Gargi Sen

- [Juror’s Statement]

I have often felt that documentary is like the antagonist on a stage, versus fiction, the protagonist. The antagonist can be anyone or anything; the empty space, a light beam, a flower, or indeed an actor. It flows and eddies freely, open to interpretation, present in the moment. But as cinema is not drama, this analogy can go only so far. Nevertheless, within the realm of cinema, the documentary practice is truly a search for freedom, experimentation and expression. This is particularly true in Asia.

In India, despite the most difficult circumstances, the independent documentary has carved out a space for itself—a special niche that is both visible and invisible. With very little funding and even less distribution, documentary practitioners have taken on the onus of producing, directing, distributing and exhibiting their films. And by doing so, they have created spaces for interaction, interpretation and inspiration. A growing audience is engaging with this art form in informal places like cultural centres, and film festivals and screenings are held in academic and other kinds of spaces. Simultaneously, the number of practitioners is also growing, as is the number of very significant films.

However, the space that is carved out is also invisible to the public in general. Perhaps that is the nature of the practice. Or maybe because it’s not a mass medium but caters to a niche, engaged audience. Or possibly its lack of access to mass exposure on television or in wide theatrical release makes it invisible. Be that as it may, documentary in India straddles a space both visible and invisible at the same time.

The nature of this duality might also be the strength of the practice of documentary. After all, this is what affords it its freedom. Therefore connections are made rather invisibly, but with tensile strength, leading to unknown and unexpected outcomes.

And I feel the task today is to spread these rather tenuous, almost invisible, and yet strong links across borders and cultures so that these very significant documentaries can circulate. Circulation of culture today needs a fresh perspective, a new philosophical approach that combines technology and enterprise with works of art to create routes to circulate that are different from traditional routes of commerce or capitalism.

Gargi Sen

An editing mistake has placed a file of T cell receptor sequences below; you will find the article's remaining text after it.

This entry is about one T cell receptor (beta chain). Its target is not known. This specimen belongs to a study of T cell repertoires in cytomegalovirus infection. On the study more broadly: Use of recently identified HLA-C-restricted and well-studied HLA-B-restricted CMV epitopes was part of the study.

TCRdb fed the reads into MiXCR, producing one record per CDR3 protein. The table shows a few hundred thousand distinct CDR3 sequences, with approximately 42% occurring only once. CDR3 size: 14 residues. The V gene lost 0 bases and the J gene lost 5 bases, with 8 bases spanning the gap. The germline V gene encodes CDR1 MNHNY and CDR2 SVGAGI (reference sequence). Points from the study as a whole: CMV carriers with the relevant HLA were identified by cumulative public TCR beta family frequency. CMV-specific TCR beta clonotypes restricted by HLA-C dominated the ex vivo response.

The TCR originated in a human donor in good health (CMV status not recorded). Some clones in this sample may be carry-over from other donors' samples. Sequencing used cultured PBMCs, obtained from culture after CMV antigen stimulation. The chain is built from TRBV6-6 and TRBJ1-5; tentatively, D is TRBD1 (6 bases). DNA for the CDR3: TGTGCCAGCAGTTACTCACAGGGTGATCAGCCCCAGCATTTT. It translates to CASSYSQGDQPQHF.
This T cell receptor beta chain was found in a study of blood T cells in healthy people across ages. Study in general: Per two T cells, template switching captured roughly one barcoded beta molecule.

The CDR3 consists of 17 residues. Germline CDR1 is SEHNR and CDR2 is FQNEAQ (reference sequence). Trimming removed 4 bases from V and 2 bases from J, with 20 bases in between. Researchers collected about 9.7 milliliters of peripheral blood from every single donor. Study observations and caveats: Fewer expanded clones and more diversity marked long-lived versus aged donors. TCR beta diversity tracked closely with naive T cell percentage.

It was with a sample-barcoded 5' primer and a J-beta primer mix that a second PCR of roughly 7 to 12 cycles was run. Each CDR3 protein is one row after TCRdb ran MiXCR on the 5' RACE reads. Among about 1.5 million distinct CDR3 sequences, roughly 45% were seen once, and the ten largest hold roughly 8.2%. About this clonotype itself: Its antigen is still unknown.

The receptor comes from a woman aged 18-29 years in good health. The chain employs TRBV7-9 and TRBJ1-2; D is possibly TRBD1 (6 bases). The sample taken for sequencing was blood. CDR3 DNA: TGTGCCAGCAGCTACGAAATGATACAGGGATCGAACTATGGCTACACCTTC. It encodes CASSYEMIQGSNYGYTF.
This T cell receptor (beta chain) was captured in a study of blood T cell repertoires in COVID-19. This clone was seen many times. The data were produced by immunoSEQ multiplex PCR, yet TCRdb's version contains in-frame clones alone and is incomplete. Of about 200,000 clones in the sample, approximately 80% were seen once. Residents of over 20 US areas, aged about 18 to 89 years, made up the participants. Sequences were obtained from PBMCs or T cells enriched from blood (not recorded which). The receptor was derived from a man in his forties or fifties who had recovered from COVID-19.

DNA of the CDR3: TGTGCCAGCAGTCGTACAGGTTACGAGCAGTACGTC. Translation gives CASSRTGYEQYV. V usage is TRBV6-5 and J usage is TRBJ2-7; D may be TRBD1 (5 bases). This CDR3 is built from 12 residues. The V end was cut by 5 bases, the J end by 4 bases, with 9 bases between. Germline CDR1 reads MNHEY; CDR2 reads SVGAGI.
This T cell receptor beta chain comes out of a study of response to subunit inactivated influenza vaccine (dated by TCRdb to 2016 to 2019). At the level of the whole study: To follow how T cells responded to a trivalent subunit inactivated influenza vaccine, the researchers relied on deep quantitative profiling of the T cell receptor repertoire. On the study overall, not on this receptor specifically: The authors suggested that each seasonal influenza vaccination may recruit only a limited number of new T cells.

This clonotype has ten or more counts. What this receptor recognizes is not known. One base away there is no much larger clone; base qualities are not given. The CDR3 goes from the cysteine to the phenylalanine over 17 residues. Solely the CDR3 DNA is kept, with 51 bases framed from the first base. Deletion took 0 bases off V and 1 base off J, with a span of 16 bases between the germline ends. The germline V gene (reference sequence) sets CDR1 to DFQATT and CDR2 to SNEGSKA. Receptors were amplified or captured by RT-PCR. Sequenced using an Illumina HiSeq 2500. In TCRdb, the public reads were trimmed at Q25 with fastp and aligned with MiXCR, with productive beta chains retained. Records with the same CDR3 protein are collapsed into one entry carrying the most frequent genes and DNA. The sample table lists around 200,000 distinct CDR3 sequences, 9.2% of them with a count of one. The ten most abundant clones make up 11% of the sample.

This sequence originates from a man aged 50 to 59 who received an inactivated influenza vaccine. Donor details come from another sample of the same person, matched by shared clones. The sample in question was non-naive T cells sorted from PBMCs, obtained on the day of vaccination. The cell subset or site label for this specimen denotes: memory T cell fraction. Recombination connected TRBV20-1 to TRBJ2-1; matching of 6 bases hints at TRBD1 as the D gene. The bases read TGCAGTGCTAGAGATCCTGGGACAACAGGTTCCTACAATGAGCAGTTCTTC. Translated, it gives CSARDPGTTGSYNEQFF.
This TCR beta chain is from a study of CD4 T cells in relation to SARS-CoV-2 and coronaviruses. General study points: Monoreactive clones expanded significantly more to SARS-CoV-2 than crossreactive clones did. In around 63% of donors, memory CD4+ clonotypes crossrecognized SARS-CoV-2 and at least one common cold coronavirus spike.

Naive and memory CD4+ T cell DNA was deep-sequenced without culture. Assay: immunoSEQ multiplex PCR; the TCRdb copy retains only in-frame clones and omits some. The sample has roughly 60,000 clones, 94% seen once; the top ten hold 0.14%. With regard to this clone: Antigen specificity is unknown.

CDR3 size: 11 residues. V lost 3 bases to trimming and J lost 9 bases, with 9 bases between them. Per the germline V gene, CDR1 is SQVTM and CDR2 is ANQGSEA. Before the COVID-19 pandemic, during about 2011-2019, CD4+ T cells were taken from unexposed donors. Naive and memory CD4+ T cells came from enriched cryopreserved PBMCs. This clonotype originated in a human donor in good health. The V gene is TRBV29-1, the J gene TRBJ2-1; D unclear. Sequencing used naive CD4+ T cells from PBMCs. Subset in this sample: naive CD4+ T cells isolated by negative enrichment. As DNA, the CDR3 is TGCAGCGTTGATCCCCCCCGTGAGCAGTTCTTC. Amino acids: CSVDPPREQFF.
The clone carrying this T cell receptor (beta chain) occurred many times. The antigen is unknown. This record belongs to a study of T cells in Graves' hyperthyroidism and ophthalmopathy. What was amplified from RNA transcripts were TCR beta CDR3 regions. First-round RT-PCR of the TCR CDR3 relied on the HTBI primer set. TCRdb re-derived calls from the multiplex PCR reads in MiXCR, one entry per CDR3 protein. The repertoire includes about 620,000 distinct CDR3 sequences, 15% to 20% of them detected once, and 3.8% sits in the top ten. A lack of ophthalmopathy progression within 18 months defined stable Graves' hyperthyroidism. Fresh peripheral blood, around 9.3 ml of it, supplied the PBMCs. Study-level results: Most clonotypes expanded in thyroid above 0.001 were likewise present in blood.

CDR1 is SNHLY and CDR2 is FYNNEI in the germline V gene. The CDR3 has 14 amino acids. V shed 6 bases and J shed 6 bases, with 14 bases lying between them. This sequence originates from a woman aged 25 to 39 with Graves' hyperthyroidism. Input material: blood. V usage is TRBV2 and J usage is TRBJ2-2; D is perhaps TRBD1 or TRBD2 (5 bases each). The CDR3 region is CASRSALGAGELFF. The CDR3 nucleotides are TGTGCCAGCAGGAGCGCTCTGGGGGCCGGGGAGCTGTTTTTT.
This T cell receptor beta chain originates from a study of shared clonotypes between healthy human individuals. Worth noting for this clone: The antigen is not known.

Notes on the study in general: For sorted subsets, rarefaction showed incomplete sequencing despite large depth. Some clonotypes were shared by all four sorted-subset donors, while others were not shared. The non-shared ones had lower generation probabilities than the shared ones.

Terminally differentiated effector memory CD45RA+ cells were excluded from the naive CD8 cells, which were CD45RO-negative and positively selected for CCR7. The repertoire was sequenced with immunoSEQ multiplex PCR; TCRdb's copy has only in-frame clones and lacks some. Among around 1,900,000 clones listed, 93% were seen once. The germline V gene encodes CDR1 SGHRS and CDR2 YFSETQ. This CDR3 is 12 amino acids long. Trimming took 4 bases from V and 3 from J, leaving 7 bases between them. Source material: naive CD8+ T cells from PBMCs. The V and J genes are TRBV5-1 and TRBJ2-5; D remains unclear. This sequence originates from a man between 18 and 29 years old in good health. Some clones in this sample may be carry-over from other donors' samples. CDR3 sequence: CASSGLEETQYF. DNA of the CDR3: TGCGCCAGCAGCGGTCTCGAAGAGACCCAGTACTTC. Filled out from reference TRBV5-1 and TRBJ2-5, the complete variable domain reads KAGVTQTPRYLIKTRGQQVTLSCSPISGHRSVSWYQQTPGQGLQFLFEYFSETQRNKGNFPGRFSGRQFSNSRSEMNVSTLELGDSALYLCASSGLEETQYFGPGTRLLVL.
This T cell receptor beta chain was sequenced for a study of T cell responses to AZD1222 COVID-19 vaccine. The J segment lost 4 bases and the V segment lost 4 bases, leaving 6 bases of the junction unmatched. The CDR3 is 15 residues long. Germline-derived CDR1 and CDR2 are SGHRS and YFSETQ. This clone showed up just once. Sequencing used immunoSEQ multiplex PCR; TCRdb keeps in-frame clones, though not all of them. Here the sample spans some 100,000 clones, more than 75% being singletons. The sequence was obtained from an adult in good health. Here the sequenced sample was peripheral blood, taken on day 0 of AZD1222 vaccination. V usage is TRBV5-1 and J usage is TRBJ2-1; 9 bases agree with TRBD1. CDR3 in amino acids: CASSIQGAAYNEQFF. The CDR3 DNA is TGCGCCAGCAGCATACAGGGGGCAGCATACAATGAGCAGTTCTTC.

Gargi Sen is a director, curator, distributor, exhibitor, and producer of cinema. She studied Visual Communication at the National Institute of Design, graduating in 1986. She co-founded the Magic Lantern Foundation (now Magic Lantern Movies LLP) in 1989. Through archiving and dissemination of independent documentaries, it aims to support independent documentary practice in the region. In 2002, she got her MA in Mass Communication from the University of Leicester, and in 2008 she created Persistence Resistance, a film festival that presents multiple screening and viewing practices. In 2012, she initiated DocWok, a documentary mentoring program in partnership with DOK Leipzig.

- A School of My Own

INDIA / 2009 / Hindi, English / Color /Blu-ray / 33 min

Director, Script: Gargi Sen
Photography: R.V. Ramani
Editing: Sameera Jain
Sound: Asheesh Pandya
Production: Film and Television Institute of India
Source: Magic Lantern Foundation

- Beyond Monarchs and Merchants

INDIA / 2002 / Hindi, English / Color / Blu-ray / 56 min

Director, Script: Gargi Sen
Photography: R.V. Ramani
Editing: Ranjan De
Sound: Vipin Bhati
Sound Design: Asheesh Pandya
Production: The Public Service Broadcasting Trust
Source: Magic Lantern Foundation

A School of My Own captures what school means to children living at the base of the Himalayas, and their parents, who want them to be educated; in an intimate look at their daily lives. In Beyond Monarchs and Merchants, a frog is our guide, as the film probes a variety of people humorously and earnestly on their feelings about a daily life that has become inseparable from television culture. Both films were filmed by R.V. Ramani, director of Nee Engey—Where Are You (2003, YIDFF 2003 New Asian Currents).